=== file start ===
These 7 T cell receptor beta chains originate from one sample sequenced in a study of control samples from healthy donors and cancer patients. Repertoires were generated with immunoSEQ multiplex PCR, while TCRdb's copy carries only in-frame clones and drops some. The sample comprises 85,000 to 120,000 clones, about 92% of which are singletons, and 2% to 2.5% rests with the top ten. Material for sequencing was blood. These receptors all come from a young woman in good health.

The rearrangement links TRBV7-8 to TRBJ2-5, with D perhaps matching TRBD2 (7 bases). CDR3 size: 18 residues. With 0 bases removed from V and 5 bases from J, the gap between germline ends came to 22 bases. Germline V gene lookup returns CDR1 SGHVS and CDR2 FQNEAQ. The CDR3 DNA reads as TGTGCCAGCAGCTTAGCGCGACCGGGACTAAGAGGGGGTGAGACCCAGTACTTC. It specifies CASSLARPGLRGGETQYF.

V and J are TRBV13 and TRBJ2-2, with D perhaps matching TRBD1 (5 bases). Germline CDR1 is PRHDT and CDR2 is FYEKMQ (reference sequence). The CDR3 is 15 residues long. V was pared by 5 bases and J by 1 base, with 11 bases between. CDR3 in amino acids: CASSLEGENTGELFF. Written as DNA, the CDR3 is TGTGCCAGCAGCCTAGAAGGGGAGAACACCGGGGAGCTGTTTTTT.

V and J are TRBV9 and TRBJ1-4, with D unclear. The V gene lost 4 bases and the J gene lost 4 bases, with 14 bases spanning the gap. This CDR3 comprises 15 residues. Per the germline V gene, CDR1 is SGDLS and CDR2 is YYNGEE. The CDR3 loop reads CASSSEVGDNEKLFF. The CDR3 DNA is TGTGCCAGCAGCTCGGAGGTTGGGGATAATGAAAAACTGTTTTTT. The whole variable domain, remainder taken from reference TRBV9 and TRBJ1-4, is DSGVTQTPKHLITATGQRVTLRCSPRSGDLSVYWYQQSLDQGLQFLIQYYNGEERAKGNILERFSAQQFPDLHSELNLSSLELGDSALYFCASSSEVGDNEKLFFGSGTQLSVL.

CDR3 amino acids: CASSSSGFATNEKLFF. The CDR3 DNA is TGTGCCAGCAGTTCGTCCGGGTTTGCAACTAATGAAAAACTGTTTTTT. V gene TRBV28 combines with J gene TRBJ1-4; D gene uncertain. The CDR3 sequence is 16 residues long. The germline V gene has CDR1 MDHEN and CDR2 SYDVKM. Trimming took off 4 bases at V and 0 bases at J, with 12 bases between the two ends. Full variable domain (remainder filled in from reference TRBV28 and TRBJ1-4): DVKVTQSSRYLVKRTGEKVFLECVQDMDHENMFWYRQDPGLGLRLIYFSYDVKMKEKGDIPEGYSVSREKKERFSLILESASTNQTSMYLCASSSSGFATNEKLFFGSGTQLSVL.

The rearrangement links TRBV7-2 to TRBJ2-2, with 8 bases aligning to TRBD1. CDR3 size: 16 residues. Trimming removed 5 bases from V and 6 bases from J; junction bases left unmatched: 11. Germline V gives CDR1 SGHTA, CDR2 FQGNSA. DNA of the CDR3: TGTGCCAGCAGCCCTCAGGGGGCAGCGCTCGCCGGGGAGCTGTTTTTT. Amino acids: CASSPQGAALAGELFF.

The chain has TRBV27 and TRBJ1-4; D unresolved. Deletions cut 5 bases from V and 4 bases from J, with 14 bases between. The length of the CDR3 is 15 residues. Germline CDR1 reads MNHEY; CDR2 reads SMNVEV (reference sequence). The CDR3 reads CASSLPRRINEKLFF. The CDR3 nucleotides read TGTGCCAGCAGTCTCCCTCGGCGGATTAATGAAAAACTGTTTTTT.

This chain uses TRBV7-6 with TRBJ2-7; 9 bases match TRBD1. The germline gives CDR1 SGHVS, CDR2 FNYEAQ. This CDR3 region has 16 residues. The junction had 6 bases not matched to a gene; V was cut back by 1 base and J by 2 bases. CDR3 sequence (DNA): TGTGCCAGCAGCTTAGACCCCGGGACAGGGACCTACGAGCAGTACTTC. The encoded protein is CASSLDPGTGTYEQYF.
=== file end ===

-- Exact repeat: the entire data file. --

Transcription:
These 7 T cell receptor beta chains originate from one sample sequenced in a study of control samples from healthy donors and cancer patients. Repertoires were generated with immunoSEQ multiplex PCR, while TCRdb's copy carries only in-frame clones and drops some. The sample comprises 85,000 to 120,000 clones, about 92% of which are singletons, and 2% to 2.5% rests with the top ten. Material for sequencing was blood. These receptors all come from a young woman in good health.

The rearrangement links TRBV7-8 to TRBJ2-5, with D perhaps matching TRBD2 (7 bases). CDR3 size: 18 residues. With 0 bases removed from V and 5 bases from J, the gap between germline ends came to 22 bases. Germline V gene lookup returns CDR1 SGHVS and CDR2 FQNEAQ. The CDR3 DNA reads as TGTGCCAGCAGCTTAGCGCGACCGGGACTAAGAGGGGGTGAGACCCAGTACTTC. It specifies CASSLARPGLRGGETQYF.

V and J are TRBV13 and TRBJ2-2, with D perhaps matching TRBD1 (5 bases). Germline CDR1 is PRHDT and CDR2 is FYEKMQ (reference sequence). The CDR3 is 15 residues long. V was pared by 5 bases and J by 1 base, with 11 bases between. CDR3 in amino acids: CASSLEGENTGELFF. Written as DNA, the CDR3 is TGTGCCAGCAGCCTAGAAGGGGAGAACACCGGGGAGCTGTTTTTT.

V and J are TRBV9 and TRBJ1-4, with D unclear. The V gene lost 4 bases and the J gene lost 4 bases, with 14 bases spanning the gap. This CDR3 comprises 15 residues. Per the germline V gene, CDR1 is SGDLS and CDR2 is YYNGEE. The CDR3 loop reads CASSSEVGDNEKLFF. The CDR3 DNA is TGTGCCAGCAGCTCGGAGGTTGGGGATAATGAAAAACTGTTTTTT. The whole variable domain, remainder taken from reference TRBV9 and TRBJ1-4, is DSGVTQTPKHLITATGQRVTLRCSPRSGDLSVYWYQQSLDQGLQFLIQYYNGEERAKGNILERFSAQQFPDLHSELNLSSLELGDSALYFCASSSEVGDNEKLFFGSGTQLSVL.

CDR3 amino acids: CASSSSGFATNEKLFF. The CDR3 DNA is TGTGCCAGCAGTTCGTCCGGGTTTGCAACTAATGAAAAACTGTTTTTT. V gene TRBV28 combines with J gene TRBJ1-4; D gene uncertain. The CDR3 sequence is 16 residues long. The germline V gene has CDR1 MDHEN and CDR2 SYDVKM. Trimming took off 4 bases at V and 0 bases at J, with 12 bases between the two ends. Full variable domain (remainder filled in from reference TRBV28 and TRBJ1-4): DVKVTQSSRYLVKRTGEKVFLECVQDMDHENMFWYRQDPGLGLRLIYFSYDVKMKEKGDIPEGYSVSREKKERFSLILESASTNQTSMYLCASSSSGFATNEKLFFGSGTQLSVL.

The rearrangement links TRBV7-2 to TRBJ2-2, with 8 bases aligning to TRBD1. CDR3 size: 16 residues. Trimming removed 5 bases from V and 6 bases from J; junction bases left unmatched: 11. Germline V gives CDR1 SGHTA, CDR2 FQGNSA. DNA of the CDR3: TGTGCCAGCAGCCCTCAGGGGGCAGCGCTCGCCGGGGAGCTGTTTTTT. Amino acids: CASSPQGAALAGELFF.

The chain has TRBV27 and TRBJ1-4; D unresolved. Deletions cut 5 bases from V and 4 bases from J, with 14 bases between. The length of the CDR3 is 15 residues. Germline CDR1 reads MNHEY; CDR2 reads SMNVEV (reference sequence). The CDR3 reads CASSLPRRINEKLFF. The CDR3 nucleotides read TGTGCCAGCAGTCTCCCTCGGCGGATTAATGAAAAACTGTTTTTT.

This chain uses TRBV7-6 with TRBJ2-7; 9 bases match TRBD1. The germline gives CDR1 SGHVS, CDR2 FNYEAQ. This CDR3 region has 16 residues. The junction had 6 bases not matched to a gene; V was cut back by 1 base and J by 2 bases. CDR3 sequence (DNA): TGTGCCAGCAGCTTAGACCCCGGGACAGGGACCTACGAGCAGTACTTC. The encoded protein is CASSLDPGTGTYEQYF.